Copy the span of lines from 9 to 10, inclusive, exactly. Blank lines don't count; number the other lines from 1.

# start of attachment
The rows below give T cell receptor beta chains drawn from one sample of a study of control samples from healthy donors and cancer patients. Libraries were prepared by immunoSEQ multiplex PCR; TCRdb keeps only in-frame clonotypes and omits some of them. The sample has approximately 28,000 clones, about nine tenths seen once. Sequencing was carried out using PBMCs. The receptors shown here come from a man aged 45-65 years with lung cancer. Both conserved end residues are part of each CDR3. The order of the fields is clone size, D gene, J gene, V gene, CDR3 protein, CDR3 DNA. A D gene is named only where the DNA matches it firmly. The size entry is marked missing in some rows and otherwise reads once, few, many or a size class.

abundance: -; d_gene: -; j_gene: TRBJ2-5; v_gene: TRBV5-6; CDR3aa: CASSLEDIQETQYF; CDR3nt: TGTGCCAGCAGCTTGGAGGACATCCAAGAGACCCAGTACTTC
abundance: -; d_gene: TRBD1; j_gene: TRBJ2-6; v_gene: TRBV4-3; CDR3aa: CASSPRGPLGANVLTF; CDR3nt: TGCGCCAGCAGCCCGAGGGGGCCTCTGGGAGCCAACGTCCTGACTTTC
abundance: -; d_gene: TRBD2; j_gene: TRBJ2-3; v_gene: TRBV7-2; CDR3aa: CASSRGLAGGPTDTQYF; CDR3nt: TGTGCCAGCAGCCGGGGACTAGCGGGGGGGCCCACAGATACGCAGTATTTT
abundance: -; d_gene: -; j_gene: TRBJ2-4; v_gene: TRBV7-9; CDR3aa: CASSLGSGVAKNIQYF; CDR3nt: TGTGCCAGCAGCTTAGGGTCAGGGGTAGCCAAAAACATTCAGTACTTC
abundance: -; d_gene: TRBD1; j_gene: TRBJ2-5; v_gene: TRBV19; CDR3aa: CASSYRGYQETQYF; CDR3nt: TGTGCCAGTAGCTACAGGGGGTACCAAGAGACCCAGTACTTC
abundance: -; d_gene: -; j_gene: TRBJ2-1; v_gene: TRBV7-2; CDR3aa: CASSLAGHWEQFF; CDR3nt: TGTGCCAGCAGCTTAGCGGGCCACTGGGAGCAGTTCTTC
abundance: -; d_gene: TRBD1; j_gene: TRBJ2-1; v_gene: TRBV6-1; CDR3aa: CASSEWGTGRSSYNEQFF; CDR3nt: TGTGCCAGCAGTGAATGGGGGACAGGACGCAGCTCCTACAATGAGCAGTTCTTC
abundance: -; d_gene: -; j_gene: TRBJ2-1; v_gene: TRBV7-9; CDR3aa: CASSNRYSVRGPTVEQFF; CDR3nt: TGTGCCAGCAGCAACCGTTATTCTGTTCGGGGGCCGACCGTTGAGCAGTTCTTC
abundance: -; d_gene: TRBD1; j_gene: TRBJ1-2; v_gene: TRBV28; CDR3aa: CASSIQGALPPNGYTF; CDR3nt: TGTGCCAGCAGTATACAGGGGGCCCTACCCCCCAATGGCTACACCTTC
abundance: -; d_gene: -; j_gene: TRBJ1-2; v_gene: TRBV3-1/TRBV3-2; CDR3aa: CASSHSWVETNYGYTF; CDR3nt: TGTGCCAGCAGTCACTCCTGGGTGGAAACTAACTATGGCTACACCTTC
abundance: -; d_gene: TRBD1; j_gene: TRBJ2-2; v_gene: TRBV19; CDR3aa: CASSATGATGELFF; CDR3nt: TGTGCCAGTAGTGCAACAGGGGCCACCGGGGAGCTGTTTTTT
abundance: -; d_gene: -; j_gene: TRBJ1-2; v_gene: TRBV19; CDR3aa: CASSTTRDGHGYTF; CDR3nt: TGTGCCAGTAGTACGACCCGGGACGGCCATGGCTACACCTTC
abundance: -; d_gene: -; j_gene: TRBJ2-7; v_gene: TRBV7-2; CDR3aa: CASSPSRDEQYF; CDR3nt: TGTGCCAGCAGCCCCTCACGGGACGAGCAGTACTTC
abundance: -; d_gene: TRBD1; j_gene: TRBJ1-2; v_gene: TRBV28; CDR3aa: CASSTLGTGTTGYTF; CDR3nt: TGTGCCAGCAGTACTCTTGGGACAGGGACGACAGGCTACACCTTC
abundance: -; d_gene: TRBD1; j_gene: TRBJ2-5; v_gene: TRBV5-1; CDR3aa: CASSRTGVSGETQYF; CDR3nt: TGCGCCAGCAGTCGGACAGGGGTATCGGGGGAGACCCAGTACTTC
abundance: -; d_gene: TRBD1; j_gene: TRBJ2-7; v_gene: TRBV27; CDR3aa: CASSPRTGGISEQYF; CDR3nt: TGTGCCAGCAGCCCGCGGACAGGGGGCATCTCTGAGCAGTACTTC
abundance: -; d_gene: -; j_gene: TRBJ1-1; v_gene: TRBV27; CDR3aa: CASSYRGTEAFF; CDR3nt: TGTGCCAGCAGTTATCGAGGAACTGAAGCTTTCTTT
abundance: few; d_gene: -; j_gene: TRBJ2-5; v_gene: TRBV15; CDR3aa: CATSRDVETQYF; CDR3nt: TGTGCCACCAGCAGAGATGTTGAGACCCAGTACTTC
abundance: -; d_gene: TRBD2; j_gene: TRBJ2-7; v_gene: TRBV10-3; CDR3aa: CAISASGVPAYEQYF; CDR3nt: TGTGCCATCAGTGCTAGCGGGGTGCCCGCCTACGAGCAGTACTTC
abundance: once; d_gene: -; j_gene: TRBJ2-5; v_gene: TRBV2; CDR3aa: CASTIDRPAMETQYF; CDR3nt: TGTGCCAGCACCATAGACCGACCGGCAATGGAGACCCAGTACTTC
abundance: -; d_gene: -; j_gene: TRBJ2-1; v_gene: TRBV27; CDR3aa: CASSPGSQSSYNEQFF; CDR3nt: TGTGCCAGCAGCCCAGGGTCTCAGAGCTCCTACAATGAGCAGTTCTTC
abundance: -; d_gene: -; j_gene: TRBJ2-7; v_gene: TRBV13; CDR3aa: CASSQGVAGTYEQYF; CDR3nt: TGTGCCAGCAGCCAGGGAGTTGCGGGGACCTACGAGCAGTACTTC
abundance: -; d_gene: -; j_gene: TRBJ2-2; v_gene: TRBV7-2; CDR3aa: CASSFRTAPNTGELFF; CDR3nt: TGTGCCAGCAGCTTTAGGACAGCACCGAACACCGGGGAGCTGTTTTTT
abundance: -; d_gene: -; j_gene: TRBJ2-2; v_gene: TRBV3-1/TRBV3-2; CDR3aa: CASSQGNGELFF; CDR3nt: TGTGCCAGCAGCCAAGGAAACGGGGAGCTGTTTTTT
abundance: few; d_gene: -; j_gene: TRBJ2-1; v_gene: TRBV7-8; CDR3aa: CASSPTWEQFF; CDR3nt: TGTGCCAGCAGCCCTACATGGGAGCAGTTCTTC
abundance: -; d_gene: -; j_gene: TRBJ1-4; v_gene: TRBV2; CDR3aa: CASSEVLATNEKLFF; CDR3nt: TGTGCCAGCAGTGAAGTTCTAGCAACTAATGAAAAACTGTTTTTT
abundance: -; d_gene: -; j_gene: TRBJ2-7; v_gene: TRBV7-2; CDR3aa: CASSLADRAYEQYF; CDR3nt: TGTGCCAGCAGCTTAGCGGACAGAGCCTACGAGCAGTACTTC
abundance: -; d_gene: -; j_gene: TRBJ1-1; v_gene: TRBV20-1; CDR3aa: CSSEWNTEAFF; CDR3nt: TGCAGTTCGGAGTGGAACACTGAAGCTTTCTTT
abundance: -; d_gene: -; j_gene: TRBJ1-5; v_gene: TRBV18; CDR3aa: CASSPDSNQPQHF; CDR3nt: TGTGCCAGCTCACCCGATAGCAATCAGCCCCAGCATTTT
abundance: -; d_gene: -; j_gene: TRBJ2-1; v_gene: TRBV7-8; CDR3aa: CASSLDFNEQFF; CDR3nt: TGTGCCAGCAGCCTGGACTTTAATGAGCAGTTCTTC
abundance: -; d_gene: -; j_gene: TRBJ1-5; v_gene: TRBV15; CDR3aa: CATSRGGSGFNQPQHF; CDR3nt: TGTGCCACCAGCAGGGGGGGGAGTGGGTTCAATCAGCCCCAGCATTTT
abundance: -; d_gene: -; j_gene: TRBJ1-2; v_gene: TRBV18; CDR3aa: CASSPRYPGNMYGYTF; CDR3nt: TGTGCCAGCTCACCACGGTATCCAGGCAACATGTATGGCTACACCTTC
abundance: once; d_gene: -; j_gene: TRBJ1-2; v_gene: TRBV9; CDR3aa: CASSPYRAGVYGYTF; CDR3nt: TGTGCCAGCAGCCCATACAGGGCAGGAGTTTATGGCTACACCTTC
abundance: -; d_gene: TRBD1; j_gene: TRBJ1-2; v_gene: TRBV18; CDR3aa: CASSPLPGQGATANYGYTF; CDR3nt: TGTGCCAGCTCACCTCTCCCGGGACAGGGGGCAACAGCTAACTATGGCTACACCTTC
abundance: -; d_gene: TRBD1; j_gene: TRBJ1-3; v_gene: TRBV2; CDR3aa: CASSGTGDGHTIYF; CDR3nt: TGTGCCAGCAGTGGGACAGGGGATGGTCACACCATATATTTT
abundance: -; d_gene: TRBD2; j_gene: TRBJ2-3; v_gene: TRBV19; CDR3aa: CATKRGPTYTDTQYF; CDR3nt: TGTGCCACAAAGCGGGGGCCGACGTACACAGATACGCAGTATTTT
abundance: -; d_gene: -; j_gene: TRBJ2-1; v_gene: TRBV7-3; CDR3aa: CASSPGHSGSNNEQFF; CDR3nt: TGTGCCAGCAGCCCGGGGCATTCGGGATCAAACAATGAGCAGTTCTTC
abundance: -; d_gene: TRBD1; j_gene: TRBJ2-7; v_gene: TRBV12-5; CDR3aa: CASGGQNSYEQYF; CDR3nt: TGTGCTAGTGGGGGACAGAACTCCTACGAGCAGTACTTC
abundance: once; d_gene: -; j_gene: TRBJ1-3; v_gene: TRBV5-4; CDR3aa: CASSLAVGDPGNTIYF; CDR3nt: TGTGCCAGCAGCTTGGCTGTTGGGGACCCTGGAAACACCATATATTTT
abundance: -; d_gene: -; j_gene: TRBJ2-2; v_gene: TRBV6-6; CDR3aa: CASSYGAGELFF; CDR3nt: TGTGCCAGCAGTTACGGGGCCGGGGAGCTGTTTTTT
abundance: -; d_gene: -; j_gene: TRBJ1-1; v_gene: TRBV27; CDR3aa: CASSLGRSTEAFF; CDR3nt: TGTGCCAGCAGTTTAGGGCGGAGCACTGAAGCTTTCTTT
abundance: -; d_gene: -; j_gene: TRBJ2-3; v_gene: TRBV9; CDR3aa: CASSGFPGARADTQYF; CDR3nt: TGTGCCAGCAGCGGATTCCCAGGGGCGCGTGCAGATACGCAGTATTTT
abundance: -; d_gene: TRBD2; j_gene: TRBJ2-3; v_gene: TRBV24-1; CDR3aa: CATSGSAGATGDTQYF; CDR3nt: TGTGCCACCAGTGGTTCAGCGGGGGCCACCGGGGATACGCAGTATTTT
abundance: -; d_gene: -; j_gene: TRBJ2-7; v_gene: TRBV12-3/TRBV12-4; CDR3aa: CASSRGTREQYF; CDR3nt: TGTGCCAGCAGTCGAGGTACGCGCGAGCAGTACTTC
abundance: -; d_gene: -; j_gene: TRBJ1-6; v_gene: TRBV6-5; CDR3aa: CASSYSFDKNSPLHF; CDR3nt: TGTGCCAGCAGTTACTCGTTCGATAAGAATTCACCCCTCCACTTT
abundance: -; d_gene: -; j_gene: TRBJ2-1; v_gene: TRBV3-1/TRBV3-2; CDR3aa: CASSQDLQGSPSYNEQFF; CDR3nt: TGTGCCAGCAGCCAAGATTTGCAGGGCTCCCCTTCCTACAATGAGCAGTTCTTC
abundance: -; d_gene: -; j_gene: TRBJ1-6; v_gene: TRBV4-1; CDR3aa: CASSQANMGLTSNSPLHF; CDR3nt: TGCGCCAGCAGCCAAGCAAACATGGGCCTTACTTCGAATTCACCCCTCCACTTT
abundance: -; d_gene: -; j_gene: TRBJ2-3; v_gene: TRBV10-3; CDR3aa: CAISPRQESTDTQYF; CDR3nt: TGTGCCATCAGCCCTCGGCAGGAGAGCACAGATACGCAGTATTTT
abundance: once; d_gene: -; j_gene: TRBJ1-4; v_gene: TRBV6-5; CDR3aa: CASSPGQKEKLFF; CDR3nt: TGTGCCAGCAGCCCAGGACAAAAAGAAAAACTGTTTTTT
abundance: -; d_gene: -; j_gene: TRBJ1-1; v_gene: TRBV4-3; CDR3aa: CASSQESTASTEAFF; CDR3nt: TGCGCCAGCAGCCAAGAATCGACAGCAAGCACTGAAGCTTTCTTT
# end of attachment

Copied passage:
abundance: -; d_gene: -; j_gene: TRBJ2-1; v_gene: TRBV7-9; CDR3aa: CASSNRYSVRGPTVEQFF; CDR3nt: TGTGCCAGCAGCAACCGTTATTCTGTTCGGGGGCCGACCGTTGAGCAGTTCTTC
abundance: -; d_gene: TRBD1; j_gene: TRBJ1-2; v_gene: TRBV28; CDR3aa: CASSIQGALPPNGYTF; CDR3nt: TGTGCCAGCAGTATACAGGGGGCCCTACCCCCCAATGGCTACACCTTC